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THE CHAIR - The Road To Hammer Junkie

THE CHAIR - The Road To Hammer Junkie
Folky Gibbon Records FGCD023

Sometimes the most pleasurable musical adventures commence with happy accidents – in my own case the sharp 2mins 22secs of Love Me Do crackling through the static and Pat Boone mush of Radio Luxembourg in late ’62, later realising that this was from a rather good local combo that I could go and check out live. 14 years later, a whaat’s that!? experience in the HMV shop and hearing Michael Franks’ Popsicle Toes being played over their speakers started a life-long affection for the smooth jazz icon. Well here’s another enlightenment for me and perhaps for you too? Straplined as ‘stomp music from Orkney’, this 8-piece, formerly Lazy Boy Chair and lineage from 2004, truly will “take you up, spin you round and lift you up right off the ground.”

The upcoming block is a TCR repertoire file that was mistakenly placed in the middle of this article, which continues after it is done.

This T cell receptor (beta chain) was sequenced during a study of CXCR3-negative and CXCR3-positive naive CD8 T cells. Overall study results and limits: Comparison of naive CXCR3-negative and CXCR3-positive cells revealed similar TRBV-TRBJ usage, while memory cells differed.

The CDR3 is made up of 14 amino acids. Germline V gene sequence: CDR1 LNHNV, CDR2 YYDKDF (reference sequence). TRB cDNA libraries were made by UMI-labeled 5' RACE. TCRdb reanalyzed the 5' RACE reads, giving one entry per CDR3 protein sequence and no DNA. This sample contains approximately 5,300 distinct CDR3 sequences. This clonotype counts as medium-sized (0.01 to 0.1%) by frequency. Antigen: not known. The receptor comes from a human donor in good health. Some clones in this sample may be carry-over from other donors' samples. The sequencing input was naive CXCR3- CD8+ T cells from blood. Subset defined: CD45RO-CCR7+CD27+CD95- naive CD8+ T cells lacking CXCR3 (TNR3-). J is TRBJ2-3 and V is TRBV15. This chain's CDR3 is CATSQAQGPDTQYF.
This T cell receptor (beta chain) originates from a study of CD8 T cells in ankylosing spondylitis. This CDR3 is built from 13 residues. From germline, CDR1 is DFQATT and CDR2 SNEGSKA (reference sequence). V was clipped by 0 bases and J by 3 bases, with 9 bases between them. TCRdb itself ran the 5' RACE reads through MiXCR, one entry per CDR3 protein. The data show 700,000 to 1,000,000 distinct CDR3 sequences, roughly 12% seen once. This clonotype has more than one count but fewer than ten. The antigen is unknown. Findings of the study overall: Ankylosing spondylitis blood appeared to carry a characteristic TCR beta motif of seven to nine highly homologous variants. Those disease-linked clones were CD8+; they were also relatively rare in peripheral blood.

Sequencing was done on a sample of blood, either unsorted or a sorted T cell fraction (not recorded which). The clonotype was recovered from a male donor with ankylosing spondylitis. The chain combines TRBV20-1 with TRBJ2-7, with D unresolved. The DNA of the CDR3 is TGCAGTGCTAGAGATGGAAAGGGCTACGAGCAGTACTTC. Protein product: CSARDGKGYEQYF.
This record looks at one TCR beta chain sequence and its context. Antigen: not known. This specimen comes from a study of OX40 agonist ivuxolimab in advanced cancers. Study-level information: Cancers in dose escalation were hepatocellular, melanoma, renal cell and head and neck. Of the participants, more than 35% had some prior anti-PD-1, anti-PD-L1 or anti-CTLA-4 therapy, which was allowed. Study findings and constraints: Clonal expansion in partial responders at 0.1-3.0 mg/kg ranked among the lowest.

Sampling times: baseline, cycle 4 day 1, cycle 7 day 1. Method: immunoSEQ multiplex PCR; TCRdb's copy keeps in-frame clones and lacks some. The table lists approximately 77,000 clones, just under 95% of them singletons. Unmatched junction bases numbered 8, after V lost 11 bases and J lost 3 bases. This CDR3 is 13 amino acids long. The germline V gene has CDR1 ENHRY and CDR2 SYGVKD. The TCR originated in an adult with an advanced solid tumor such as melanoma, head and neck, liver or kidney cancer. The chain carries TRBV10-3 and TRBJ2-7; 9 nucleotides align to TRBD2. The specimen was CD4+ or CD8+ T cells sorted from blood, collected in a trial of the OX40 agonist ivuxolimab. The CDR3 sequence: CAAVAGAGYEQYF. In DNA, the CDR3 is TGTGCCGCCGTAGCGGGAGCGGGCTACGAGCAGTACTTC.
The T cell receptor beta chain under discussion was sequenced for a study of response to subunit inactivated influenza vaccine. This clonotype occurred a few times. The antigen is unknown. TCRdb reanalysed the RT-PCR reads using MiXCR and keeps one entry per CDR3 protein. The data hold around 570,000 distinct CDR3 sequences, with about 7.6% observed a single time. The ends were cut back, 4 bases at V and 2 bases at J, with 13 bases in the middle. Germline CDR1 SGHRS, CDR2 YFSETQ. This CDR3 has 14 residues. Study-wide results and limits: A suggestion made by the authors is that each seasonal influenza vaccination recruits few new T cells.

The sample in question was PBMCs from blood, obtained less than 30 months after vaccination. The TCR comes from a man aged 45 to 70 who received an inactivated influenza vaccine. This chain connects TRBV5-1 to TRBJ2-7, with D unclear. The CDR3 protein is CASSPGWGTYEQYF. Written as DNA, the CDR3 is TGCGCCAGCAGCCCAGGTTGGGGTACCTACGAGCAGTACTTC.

The world got its first introduction to them on 2008’s Huinka and this joyous five-years-in-making album builds on the acclaim accorded to that debut making the rubric for the follow-up one of carnivorous energy allied to an endearing sense of merriment.

With a line up that includes drums, guest basses, with accordion, fiddles and frets, their cues come from Scots bands that have blazed a trail for revved and spiced-up traditional interpretations and own compositions, but rather than a simple emulation, The Chair’s aural landscape is an organic, tactile panorama teasing out the melodies - experimental, challenging, with plenty of light and shade. The fluid lope of Furmiston Ruby before the tempo lifts off being a case in point. That’s not to say that flat-out, heads down attack doesn’t show its face, the heart-leaping, raw power of the Hup Set is one of many covering that base. These are no leaden grooves - there’s something interesting going on here. Beautifully packaged (read the note about a track listings hiccup on their website!) with artwork and design concept worthy of a major label, this is a compelling and triumphant release which places them firmly at the vanguard of where-it’s-at.

“File under Folk/Celtic” the digipak may say, but such pigeon-holing can’t begin to describe the fusion of styles and the energy at work here. I doubt that I’ll hear anything more richly rewarding this year. Kaboom!

PS: Where or what is Hammer Junkie? We must be told!

Clive Pownceby

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This album was reviewed in Issue 96 of The Living Tradition magazine.